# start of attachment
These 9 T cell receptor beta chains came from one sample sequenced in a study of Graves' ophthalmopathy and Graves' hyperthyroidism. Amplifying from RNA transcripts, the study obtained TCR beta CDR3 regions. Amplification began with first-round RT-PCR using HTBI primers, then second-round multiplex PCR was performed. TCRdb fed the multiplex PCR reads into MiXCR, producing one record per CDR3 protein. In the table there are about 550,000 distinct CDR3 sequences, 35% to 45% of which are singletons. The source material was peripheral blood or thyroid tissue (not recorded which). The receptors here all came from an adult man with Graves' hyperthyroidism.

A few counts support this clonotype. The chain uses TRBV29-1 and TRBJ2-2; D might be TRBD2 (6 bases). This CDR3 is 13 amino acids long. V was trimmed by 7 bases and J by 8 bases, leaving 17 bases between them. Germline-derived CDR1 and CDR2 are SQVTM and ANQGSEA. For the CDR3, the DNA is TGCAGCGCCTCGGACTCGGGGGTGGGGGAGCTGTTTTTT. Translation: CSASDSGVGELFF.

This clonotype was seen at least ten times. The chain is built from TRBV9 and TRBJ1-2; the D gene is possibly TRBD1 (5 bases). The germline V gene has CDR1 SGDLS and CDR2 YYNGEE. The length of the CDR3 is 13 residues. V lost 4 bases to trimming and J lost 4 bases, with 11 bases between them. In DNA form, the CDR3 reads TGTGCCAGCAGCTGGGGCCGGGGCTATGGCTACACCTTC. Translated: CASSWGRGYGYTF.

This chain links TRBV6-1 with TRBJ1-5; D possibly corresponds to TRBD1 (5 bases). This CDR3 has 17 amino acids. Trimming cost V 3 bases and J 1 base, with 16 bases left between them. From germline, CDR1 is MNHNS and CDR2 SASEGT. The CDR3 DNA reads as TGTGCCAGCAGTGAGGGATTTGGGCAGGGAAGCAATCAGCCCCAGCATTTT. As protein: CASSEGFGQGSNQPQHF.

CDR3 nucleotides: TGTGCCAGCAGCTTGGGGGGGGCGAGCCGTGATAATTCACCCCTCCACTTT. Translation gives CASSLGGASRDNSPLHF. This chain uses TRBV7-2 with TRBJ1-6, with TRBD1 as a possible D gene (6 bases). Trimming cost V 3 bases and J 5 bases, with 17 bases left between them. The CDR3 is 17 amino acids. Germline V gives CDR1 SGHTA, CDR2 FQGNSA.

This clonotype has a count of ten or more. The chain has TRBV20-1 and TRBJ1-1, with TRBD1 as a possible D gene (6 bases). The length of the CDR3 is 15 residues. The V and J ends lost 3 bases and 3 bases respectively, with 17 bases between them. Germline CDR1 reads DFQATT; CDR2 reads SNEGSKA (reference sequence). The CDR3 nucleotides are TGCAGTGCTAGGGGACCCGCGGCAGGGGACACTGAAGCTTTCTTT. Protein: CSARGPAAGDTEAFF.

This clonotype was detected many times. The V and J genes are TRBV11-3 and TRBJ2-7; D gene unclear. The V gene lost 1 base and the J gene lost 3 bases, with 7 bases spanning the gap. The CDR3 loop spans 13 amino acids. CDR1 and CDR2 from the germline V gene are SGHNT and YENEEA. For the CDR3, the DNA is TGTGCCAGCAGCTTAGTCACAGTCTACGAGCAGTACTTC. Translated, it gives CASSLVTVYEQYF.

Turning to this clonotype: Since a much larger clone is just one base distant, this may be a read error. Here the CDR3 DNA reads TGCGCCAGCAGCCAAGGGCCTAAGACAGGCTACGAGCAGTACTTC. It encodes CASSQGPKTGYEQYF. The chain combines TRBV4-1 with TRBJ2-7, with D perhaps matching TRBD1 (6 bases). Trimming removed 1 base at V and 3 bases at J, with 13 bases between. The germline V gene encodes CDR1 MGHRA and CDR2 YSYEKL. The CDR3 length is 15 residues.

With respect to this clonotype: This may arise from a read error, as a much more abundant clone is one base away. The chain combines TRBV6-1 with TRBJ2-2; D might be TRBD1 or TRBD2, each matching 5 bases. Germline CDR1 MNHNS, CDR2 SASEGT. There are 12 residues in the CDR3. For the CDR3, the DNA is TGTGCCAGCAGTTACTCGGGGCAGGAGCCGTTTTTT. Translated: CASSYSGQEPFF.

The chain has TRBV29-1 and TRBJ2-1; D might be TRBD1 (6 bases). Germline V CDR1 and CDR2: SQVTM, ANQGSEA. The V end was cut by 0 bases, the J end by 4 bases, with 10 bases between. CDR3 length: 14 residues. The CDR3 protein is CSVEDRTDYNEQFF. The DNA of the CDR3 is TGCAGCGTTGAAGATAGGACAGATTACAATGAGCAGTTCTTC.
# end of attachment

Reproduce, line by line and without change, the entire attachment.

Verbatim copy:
These 9 T cell receptor beta chains came from one sample sequenced in a study of Graves' ophthalmopathy and Graves' hyperthyroidism. Amplifying from RNA transcripts, the study obtained TCR beta CDR3 regions. Amplification began with first-round RT-PCR using HTBI primers, then second-round multiplex PCR was performed. TCRdb fed the multiplex PCR reads into MiXCR, producing one record per CDR3 protein. In the table there are about 550,000 distinct CDR3 sequences, 35% to 45% of which are singletons. The source material was peripheral blood or thyroid tissue (not recorded which). The receptors here all came from an adult man with Graves' hyperthyroidism.

A few counts support this clonotype. The chain uses TRBV29-1 and TRBJ2-2; D might be TRBD2 (6 bases). This CDR3 is 13 amino acids long. V was trimmed by 7 bases and J by 8 bases, leaving 17 bases between them. Germline-derived CDR1 and CDR2 are SQVTM and ANQGSEA. For the CDR3, the DNA is TGCAGCGCCTCGGACTCGGGGGTGGGGGAGCTGTTTTTT. Translation: CSASDSGVGELFF.

This clonotype was seen at least ten times. The chain is built from TRBV9 and TRBJ1-2; the D gene is possibly TRBD1 (5 bases). The germline V gene has CDR1 SGDLS and CDR2 YYNGEE. The length of the CDR3 is 13 residues. V lost 4 bases to trimming and J lost 4 bases, with 11 bases between them. In DNA form, the CDR3 reads TGTGCCAGCAGCTGGGGCCGGGGCTATGGCTACACCTTC. Translated: CASSWGRGYGYTF.

This chain links TRBV6-1 with TRBJ1-5; D possibly corresponds to TRBD1 (5 bases). This CDR3 has 17 amino acids. Trimming cost V 3 bases and J 1 base, with 16 bases left between them. From germline, CDR1 is MNHNS and CDR2 SASEGT. The CDR3 DNA reads as TGTGCCAGCAGTGAGGGATTTGGGCAGGGAAGCAATCAGCCCCAGCATTTT. As protein: CASSEGFGQGSNQPQHF.

CDR3 nucleotides: TGTGCCAGCAGCTTGGGGGGGGCGAGCCGTGATAATTCACCCCTCCACTTT. Translation gives CASSLGGASRDNSPLHF. This chain uses TRBV7-2 with TRBJ1-6, with TRBD1 as a possible D gene (6 bases). Trimming cost V 3 bases and J 5 bases, with 17 bases left between them. The CDR3 is 17 amino acids. Germline V gives CDR1 SGHTA, CDR2 FQGNSA.

This clonotype has a count of ten or more. The chain has TRBV20-1 and TRBJ1-1, with TRBD1 as a possible D gene (6 bases). The length of the CDR3 is 15 residues. The V and J ends lost 3 bases and 3 bases respectively, with 17 bases between them. Germline CDR1 reads DFQATT; CDR2 reads SNEGSKA (reference sequence). The CDR3 nucleotides are TGCAGTGCTAGGGGACCCGCGGCAGGGGACACTGAAGCTTTCTTT. Protein: CSARGPAAGDTEAFF.

This clonotype was detected many times. The V and J genes are TRBV11-3 and TRBJ2-7; D gene unclear. The V gene lost 1 base and the J gene lost 3 bases, with 7 bases spanning the gap. The CDR3 loop spans 13 amino acids. CDR1 and CDR2 from the germline V gene are SGHNT and YENEEA. For the CDR3, the DNA is TGTGCCAGCAGCTTAGTCACAGTCTACGAGCAGTACTTC. Translated, it gives CASSLVTVYEQYF.

Turning to this clonotype: Since a much larger clone is just one base distant, this may be a read error. Here the CDR3 DNA reads TGCGCCAGCAGCCAAGGGCCTAAGACAGGCTACGAGCAGTACTTC. It encodes CASSQGPKTGYEQYF. The chain combines TRBV4-1 with TRBJ2-7, with D perhaps matching TRBD1 (6 bases). Trimming removed 1 base at V and 3 bases at J, with 13 bases between. The germline V gene encodes CDR1 MGHRA and CDR2 YSYEKL. The CDR3 length is 15 residues.

With respect to this clonotype: This may arise from a read error, as a much more abundant clone is one base away. The chain combines TRBV6-1 with TRBJ2-2; D might be TRBD1 or TRBD2, each matching 5 bases. Germline CDR1 MNHNS, CDR2 SASEGT. There are 12 residues in the CDR3. For the CDR3, the DNA is TGTGCCAGCAGTTACTCGGGGCAGGAGCCGTTTTTT. Translated: CASSYSGQEPFF.

The chain has TRBV29-1 and TRBJ2-1; D might be TRBD1 (6 bases). Germline V CDR1 and CDR2: SQVTM, ANQGSEA. The V end was cut by 0 bases, the J end by 4 bases, with 10 bases between. CDR3 length: 14 residues. The CDR3 protein is CSVEDRTDYNEQFF. The DNA of the CDR3 is TGCAGCGTTGAAGATAGGACAGATTACAATGAGCAGTTCTTC.